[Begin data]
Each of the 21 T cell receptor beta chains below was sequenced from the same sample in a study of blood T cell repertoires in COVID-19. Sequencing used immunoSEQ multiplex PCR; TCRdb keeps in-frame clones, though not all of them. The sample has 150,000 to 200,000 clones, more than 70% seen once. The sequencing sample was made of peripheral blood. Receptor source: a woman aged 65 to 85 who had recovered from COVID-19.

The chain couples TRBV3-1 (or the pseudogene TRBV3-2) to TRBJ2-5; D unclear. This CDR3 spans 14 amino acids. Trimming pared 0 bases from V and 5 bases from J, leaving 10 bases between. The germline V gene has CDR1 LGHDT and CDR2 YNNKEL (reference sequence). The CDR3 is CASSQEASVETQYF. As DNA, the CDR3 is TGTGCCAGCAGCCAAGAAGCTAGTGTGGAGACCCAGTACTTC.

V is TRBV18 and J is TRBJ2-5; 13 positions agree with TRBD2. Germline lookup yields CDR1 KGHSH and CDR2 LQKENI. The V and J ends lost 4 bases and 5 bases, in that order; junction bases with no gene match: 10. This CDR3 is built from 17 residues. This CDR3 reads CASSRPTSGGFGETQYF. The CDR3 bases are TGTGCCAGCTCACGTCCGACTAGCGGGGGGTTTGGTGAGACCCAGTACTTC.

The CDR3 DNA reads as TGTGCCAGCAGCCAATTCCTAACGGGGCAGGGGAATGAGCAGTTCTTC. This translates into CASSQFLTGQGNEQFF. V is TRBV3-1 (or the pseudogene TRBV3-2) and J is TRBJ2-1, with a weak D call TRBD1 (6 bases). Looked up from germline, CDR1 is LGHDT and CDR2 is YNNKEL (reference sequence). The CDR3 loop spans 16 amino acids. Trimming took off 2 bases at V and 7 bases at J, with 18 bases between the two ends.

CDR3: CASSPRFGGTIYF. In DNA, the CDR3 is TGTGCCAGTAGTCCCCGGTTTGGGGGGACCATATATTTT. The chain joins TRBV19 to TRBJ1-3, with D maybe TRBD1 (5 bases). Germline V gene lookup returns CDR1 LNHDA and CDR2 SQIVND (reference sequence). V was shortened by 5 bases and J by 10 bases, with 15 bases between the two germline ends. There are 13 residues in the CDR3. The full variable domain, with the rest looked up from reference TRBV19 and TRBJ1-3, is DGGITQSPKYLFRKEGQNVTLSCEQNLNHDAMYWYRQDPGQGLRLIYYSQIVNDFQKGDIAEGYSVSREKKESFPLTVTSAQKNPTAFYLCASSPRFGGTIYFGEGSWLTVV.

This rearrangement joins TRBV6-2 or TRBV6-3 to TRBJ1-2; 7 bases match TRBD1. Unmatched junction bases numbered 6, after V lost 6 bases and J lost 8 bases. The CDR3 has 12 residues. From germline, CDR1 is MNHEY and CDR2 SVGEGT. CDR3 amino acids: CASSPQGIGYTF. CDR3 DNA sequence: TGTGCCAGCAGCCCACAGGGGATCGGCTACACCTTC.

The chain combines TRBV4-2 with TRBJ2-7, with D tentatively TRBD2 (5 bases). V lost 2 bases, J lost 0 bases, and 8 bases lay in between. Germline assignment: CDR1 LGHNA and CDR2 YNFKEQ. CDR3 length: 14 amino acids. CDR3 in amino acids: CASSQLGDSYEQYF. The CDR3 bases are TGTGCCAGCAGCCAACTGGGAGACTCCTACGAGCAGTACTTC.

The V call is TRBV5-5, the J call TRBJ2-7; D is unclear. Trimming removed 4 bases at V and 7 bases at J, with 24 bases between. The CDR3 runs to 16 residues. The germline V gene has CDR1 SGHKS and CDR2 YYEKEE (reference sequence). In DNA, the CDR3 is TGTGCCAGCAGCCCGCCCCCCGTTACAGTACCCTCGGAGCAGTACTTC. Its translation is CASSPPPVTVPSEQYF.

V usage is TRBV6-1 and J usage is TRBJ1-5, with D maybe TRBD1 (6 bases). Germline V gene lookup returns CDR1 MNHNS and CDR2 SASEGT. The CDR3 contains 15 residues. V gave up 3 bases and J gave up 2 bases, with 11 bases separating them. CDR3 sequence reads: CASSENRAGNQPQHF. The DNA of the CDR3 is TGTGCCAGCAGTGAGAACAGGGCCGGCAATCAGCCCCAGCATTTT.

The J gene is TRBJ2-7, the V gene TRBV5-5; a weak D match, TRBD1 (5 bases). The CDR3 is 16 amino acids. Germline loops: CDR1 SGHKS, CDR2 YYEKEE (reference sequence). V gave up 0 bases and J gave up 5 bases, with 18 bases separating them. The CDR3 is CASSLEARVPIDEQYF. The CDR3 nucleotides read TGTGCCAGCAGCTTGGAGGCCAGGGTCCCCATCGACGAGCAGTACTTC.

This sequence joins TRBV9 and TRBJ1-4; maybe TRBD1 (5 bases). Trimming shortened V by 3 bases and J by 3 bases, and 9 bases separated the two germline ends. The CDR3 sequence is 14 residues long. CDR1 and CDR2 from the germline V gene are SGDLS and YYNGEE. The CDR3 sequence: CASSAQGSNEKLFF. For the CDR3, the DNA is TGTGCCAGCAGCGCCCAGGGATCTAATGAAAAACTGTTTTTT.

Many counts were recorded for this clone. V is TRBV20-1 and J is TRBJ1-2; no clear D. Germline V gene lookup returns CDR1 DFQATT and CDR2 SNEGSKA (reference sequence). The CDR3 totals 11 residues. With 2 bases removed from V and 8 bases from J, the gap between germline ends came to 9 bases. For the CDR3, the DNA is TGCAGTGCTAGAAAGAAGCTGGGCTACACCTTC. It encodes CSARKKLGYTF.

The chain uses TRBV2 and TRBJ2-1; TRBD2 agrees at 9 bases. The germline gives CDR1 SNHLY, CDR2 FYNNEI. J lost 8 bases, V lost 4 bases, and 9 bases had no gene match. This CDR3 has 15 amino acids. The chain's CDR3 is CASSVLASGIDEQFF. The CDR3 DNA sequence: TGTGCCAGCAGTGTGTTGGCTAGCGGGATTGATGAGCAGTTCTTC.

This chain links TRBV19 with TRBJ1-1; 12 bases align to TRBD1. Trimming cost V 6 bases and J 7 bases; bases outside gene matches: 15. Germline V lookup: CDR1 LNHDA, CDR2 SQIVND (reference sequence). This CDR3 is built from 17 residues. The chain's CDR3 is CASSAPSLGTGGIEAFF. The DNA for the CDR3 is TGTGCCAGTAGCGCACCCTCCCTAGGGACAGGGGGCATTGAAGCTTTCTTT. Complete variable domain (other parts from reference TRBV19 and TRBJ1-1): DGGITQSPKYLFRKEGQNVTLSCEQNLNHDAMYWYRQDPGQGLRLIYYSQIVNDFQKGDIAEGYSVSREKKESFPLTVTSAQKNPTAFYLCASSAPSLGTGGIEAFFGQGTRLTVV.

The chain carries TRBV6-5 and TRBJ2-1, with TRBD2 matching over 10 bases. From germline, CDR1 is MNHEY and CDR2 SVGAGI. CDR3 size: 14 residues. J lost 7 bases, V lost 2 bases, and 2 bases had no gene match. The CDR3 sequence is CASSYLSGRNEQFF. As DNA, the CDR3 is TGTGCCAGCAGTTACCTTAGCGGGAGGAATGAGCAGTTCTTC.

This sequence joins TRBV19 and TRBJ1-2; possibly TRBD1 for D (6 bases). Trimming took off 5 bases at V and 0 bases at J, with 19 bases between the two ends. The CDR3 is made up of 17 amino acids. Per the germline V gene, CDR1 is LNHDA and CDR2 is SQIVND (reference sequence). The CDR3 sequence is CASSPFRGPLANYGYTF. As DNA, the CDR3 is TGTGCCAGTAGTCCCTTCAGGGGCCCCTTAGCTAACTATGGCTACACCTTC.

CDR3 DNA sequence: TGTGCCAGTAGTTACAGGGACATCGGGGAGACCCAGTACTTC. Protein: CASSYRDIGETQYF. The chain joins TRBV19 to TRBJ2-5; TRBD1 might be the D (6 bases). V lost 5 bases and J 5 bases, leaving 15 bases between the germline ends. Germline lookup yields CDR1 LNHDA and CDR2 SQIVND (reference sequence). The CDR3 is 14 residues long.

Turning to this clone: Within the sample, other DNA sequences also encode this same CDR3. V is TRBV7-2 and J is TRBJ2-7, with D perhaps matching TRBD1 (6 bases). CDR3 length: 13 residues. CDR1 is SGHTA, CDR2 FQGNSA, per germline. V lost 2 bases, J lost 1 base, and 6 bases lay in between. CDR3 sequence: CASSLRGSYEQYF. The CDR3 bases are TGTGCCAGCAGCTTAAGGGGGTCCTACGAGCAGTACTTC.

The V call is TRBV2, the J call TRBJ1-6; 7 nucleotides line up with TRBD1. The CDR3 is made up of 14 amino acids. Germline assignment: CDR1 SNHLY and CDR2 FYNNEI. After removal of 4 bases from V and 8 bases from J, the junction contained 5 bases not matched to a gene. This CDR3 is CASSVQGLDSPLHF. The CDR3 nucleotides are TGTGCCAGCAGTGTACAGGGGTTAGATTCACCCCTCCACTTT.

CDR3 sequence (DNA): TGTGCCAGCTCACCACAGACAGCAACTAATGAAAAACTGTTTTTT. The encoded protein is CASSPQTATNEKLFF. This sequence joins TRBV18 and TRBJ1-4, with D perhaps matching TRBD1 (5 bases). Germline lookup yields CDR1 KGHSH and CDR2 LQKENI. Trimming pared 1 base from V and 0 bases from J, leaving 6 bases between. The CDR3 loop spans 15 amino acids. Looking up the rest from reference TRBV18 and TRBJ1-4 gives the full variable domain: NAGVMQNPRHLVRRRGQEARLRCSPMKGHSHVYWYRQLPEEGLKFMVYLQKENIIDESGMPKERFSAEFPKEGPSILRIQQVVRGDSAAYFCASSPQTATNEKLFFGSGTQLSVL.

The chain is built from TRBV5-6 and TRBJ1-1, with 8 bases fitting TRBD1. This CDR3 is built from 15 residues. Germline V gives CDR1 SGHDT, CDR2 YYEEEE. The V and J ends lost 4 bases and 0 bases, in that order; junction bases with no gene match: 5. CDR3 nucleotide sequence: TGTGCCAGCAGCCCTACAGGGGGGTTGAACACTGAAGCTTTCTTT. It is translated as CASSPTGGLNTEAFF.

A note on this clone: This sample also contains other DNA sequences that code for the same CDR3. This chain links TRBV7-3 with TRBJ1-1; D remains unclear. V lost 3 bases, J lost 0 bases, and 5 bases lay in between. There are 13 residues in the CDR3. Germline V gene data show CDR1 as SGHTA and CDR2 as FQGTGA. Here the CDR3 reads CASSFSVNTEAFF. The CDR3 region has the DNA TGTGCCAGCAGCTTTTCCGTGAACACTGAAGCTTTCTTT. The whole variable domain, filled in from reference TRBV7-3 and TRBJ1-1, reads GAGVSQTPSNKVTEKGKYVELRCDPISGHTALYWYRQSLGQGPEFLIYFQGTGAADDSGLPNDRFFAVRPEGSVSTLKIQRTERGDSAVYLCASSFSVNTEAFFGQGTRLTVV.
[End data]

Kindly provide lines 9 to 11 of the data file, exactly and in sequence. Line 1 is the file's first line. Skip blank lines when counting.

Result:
V usage is TRBV6-1 and J usage is TRBJ1-5, with D maybe TRBD1 (6 bases). Germline V gene lookup returns CDR1 MNHNS and CDR2 SASEGT. The CDR3 contains 15 residues. V gave up 3 bases and J gave up 2 bases, with 11 bases separating them. CDR3 sequence reads: CASSENRAGNQPQHF. The DNA of the CDR3 is TGTGCCAGCAGTGAGAACAGGGCCGGCAATCAGCCCCAGCATTTT.

The J gene is TRBJ2-7, the V gene TRBV5-5; a weak D match, TRBD1 (5 bases). The CDR3 is 16 amino acids. Germline loops: CDR1 SGHKS, CDR2 YYEKEE (reference sequence). V gave up 0 bases and J gave up 5 bases, with 18 bases separating them. The CDR3 is CASSLEARVPIDEQYF. The CDR3 nucleotides read TGTGCCAGCAGCTTGGAGGCCAGGGTCCCCATCGACGAGCAGTACTTC.

This sequence joins TRBV9 and TRBJ1-4; maybe TRBD1 (5 bases). Trimming shortened V by 3 bases and J by 3 bases, and 9 bases separated the two germline ends. The CDR3 sequence is 14 residues long. CDR1 and CDR2 from the germline V gene are SGDLS and YYNGEE. The CDR3 sequence: CASSAQGSNEKLFF. For the CDR3, the DNA is TGTGCCAGCAGCGCCCAGGGATCTAATGAAAAACTGTTTTTT.